Effects of a training program on the autonomic nervous system and innate immune response in autoimmune disease/spondyloarthritis   July 8th, 2021

Excessive or persistent proinflammatory cytokine production plays a central role in autoimmune diseases. Research by Kox M. et al. (1,2) evaluated the effects of a training program on the autonomic nervous system (ANS) and innate immune response. However, both the ANS and innate immune system are regarded as systems that cannot be voluntarily influenced. Healthy volunteers were randomized to either the intervention (n = 12) or control group (n = 12). Subjects in the intervention group were trained for 10 days in meditation (third eye meditation), breathing techniques (i.e., cyclic hyperventilation followed by breath retention), and exposure to cold (i.e., immersions in ice cold water). The control group was not trained. Subsequently, all subjects underwent experimental endotoxemia (i.v. administration of 2 ng/kg Escherichia coli endotoxin). In the intervention group, practicing the learned techniques resulted in intermittent respiratory alkalosis and hypoxia resulting in profoundly increased plasma epinephrine levels. Also in the intervention group, plasma levels of the anti-inflammatory cytokine IL-10 increased more rapidly after endotoxin administration, correlated strongly with preceding epinephrine levels, and were higher. Levels of proinflammatory mediators TNF-α, IL-6, and IL-8 were lower in the intervention group and correlated negatively with IL-10 levels. Finally, flu-like symptoms, such as fever, nausea, headache, and shivering were lower in the intervention group. In conclusion, they demonstrated that voluntary activation of the sympathetic nervous system results in epinephrine release and subsequent suppression of the innate immune response in humans in vivo. The fact that people trained in the Wim Hof Method (WHM) could voluntarily influence their immune system was remarkable.

These results could have important implications for the treatment of conditions associated with excessive or persistent inflammation, such as autoimmune diseases. As the study found increased levels of anti-inflammatory markers, researchers started to wonder whether this was only the case for healthy individuals during acute inflammation, or whether the method could potentially be used for patients suffering from chronic inflammation-related conditions. This was precisely what the study of Buijze G.A. et al. investigated. The goal was to assess whether the WHM could modulate innate immune responses in patients with axial spondyloarthritis (axSpA), which is a chronic rheumatic inflammation of the spine. They primarily wanted to know whether the WHM could safely be applied in this group of patients. Further, they also looked for changes in inflammatory markers that are valid biomarkers to test disease activity in patients. During the study, they made use of patient-reported questionnaires on disease activity and quality of life. So, what did they actually do? Twenty-four patients with axSpA were randomly divided into a treatment and control group. The treatment group received extensive training in the WHM over a period of 8 weeks, both during the group training and at home. During those 8 weeks, measurements in terms of levels of inflammatory markers and the questionnaires were taken. The study showed positive results, the WHM was found to be safe to practice for patients with axSpA, as no safety signals occurred during the intervention. Secondly, a decrease in inflammatory markers was found for those trained with the WHM as compared to the control group. A significant decrease in erythrocyte sedimentation rate levels was shown, as well as a decrease in serum calprotectin levels, although the latter did not reach statistical significance. What do these decreases mean? It indicates that the disease activity declines – the lower the inflammatory levels, the less sick a patient with axSpA is. Finally, various self-reported patient measures of disease activity and quality of life improved following the intervention.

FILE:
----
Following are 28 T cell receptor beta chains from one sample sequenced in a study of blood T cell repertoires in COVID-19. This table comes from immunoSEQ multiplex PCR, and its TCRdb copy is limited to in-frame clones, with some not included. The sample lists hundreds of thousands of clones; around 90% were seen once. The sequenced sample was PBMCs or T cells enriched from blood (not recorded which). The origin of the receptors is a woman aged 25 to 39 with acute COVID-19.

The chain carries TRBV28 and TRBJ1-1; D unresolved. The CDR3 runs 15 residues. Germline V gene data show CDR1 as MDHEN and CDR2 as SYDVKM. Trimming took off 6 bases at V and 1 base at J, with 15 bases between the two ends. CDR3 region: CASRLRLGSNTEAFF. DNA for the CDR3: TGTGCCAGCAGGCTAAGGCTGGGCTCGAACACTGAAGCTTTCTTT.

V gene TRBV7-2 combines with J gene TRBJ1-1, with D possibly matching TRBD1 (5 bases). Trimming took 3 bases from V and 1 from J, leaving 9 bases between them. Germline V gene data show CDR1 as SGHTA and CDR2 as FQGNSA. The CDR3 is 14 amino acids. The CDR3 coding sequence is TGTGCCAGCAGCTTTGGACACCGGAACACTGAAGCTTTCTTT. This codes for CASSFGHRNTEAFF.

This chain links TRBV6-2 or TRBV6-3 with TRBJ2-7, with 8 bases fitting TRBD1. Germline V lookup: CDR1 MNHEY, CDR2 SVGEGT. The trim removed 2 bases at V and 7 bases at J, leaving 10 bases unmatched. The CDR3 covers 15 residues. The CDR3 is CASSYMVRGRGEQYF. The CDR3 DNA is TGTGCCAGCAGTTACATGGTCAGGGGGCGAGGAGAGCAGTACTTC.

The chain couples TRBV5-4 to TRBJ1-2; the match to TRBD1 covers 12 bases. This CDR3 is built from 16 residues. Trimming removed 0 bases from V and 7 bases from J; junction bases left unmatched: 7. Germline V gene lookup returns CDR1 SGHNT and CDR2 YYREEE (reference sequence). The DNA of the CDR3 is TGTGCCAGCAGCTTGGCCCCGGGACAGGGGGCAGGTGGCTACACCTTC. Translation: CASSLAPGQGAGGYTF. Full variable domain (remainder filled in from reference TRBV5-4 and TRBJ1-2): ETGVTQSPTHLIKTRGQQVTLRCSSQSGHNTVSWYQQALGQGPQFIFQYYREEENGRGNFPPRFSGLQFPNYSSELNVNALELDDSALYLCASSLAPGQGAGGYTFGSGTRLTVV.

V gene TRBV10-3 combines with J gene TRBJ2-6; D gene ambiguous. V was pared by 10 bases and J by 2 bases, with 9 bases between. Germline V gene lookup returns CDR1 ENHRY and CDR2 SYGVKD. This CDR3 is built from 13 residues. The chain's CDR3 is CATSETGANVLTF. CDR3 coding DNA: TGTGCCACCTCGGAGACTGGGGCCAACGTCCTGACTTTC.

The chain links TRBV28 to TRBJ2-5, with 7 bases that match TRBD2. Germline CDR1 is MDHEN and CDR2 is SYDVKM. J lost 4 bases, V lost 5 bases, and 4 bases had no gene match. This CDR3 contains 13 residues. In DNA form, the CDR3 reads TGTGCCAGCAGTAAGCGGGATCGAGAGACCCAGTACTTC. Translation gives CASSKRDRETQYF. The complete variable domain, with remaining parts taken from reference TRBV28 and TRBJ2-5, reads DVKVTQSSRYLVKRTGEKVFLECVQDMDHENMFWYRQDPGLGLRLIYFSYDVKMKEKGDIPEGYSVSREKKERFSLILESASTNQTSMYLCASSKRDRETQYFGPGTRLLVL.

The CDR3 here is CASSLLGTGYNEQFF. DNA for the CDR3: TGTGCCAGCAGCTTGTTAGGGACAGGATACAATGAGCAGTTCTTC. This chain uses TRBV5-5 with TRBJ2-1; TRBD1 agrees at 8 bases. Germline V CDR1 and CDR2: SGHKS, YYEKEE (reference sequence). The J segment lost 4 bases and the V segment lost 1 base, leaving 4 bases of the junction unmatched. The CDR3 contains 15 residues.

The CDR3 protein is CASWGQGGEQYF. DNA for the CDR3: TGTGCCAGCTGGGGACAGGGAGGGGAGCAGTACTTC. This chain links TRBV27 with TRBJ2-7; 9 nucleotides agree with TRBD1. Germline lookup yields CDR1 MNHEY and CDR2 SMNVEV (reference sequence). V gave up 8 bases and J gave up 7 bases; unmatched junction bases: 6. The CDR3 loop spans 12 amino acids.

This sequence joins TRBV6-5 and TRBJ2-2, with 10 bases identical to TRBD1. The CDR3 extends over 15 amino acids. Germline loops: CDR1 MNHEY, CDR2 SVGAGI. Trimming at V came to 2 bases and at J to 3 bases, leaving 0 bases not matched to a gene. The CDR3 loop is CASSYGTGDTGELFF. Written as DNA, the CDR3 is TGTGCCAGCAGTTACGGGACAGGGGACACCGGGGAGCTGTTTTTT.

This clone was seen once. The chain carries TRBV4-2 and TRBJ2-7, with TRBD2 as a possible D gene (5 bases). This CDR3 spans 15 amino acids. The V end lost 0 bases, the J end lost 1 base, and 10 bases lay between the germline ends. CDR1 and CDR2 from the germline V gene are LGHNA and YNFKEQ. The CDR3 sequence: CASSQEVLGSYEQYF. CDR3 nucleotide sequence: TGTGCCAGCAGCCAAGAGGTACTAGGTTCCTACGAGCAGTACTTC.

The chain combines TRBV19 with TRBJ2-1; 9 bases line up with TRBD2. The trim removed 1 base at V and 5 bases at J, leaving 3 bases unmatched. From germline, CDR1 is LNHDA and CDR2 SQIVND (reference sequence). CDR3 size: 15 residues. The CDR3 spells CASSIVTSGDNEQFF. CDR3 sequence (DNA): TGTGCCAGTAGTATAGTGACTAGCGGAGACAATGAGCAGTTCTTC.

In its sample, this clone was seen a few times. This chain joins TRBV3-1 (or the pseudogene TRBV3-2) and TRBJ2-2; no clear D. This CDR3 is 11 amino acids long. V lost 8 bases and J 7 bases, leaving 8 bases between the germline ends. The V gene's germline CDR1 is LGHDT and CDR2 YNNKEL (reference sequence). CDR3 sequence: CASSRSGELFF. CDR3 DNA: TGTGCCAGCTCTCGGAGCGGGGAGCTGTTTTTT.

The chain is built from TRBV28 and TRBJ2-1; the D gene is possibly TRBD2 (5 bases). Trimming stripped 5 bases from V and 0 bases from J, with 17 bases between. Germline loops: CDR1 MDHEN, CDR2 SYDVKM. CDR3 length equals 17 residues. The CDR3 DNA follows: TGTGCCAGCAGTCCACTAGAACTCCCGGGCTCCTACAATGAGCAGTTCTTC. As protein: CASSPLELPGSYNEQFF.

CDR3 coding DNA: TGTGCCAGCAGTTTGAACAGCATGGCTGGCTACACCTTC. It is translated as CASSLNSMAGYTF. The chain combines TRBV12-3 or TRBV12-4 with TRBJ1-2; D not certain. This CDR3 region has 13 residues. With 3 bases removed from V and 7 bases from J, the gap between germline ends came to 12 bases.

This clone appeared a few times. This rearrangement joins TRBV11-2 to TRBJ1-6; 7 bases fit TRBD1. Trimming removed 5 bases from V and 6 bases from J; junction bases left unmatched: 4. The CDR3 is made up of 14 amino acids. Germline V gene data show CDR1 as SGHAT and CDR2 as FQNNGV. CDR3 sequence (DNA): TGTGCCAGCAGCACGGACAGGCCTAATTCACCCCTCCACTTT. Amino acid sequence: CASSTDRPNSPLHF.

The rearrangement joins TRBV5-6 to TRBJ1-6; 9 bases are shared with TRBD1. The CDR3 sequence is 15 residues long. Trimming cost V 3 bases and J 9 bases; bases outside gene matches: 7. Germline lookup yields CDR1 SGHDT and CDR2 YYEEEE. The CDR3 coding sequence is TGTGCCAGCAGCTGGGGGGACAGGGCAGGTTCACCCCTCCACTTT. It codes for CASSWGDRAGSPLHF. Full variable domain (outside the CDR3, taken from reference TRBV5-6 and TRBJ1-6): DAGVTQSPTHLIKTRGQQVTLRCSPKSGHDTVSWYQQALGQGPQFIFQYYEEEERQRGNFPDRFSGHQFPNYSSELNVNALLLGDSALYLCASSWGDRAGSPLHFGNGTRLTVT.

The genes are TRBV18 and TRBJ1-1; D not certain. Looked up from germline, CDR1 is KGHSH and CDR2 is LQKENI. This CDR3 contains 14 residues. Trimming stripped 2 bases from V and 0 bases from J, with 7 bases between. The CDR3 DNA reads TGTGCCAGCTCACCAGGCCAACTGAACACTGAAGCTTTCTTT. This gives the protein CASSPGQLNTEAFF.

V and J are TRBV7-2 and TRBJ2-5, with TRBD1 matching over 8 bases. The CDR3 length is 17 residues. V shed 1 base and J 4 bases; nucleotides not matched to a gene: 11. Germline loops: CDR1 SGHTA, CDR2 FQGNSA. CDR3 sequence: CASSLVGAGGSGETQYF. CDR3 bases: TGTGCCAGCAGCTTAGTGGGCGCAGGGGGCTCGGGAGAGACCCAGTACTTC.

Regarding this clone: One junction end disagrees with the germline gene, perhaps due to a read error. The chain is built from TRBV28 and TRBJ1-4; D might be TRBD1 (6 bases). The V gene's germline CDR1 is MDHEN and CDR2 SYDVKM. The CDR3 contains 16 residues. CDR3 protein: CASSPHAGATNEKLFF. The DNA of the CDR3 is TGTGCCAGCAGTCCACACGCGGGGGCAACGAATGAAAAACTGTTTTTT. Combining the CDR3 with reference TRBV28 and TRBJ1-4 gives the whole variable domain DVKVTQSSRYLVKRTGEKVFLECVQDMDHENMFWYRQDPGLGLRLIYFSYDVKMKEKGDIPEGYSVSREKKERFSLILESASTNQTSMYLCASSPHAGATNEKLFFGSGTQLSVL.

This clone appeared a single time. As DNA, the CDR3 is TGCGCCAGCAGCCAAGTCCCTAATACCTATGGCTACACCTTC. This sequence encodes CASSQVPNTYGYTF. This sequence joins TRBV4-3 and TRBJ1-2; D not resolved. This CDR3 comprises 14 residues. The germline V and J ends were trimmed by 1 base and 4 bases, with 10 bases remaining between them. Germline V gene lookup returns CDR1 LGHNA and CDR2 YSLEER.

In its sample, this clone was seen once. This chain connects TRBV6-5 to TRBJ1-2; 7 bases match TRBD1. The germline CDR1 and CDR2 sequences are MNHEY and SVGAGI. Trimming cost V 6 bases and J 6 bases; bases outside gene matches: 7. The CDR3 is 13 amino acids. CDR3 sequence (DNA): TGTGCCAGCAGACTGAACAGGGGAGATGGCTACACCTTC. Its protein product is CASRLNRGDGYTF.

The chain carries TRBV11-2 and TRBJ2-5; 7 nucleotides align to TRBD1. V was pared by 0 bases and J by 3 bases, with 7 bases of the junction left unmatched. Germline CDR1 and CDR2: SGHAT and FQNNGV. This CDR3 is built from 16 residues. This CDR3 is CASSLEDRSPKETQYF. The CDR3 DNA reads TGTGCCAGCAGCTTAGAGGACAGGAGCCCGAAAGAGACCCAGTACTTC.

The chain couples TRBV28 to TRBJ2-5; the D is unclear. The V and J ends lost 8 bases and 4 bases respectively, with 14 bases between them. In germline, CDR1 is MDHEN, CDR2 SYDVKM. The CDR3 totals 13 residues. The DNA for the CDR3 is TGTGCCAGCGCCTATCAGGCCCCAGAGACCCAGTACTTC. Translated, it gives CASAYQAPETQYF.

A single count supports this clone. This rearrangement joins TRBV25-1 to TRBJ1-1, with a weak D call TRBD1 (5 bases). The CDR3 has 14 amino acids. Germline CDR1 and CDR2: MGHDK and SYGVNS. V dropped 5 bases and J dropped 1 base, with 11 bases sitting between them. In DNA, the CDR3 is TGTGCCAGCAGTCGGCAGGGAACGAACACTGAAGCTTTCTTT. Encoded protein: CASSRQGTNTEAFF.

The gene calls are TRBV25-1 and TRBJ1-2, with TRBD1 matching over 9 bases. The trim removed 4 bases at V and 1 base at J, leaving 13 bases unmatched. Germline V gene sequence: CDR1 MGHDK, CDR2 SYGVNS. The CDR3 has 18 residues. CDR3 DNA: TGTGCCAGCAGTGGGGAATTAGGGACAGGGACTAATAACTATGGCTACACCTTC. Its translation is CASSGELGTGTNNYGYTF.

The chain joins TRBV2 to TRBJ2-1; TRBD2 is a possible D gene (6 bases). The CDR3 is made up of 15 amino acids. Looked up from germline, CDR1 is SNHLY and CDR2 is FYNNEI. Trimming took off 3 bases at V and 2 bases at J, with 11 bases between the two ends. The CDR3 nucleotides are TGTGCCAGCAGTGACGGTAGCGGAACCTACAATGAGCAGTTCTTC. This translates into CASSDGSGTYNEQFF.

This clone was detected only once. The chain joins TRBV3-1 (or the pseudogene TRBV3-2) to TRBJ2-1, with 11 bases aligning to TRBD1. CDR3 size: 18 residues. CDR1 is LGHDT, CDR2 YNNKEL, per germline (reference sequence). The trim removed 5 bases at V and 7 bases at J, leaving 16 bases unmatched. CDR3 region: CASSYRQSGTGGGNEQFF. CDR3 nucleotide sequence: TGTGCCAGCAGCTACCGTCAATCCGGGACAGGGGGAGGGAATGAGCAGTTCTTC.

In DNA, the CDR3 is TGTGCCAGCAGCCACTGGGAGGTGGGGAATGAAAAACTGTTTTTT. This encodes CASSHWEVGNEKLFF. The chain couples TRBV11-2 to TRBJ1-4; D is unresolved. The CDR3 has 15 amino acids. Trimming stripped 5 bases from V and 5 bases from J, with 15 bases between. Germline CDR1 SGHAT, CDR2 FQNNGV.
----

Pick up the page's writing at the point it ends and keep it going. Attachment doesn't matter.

To conclude, this study is a promising discovery of the effect of the WHM for patients with immune-mediated inflammatory conditions. It is not only the first study to test the effects of the WHM in patients rather than healthy individuals, but it also shows positive effects on safety, anti-inflammatory markers, and self-reported mental and physical health. This could possibly have major implications in treatment protocols for people with chronic inflammatory conditions and could serve as a basis for further research.

Luc Vanderweeen

Master of Science in Spinal Manual Therapy and Physiotherapy
Rug-Schouder-Nekcentrum, Schepdaal, Belgium
Pain in Motion international research group

2021 Pain in Motion

References and further reading:

Buijze GA, De Jong HMY, Kox M, van de Sande MG, Van Schaardenburg D, Van Vugt RM, et al. (2019) An add-on training program involving breathing exercises, cold exposure, and meditation attenuates inflammation and disease activity in axial spondyloarthritis – A proof of concept trial. PLoS ONE 14(12): e0225749. https://doi.org/ 10.1371/journal.pone.0225749

Kox M, Stoffels M, Smeekens SP, van Alfen N, Gomes M, Eijsvogels TMH, et al. The influence of con- centration/meditation on autonomic nervous system activity and the innate immune response: a case study. Psychosom Med. 2012; 74(5):489–94. https://doi.org/10.1097/PSY.0b013e3182583c6d

Kox M, van Eijk LT, Zwaag J, van den Wildenberg J, Sweep FCGJ, van der Hoeven JG, et al. Voluntary activation of the sympathetic nervous system and attenuation of the innate immune response in humans. Proc Natl Acad Sci U S A. 2014; 111(20):7379–84. https://doi.org/10.1073/pnas.1322174111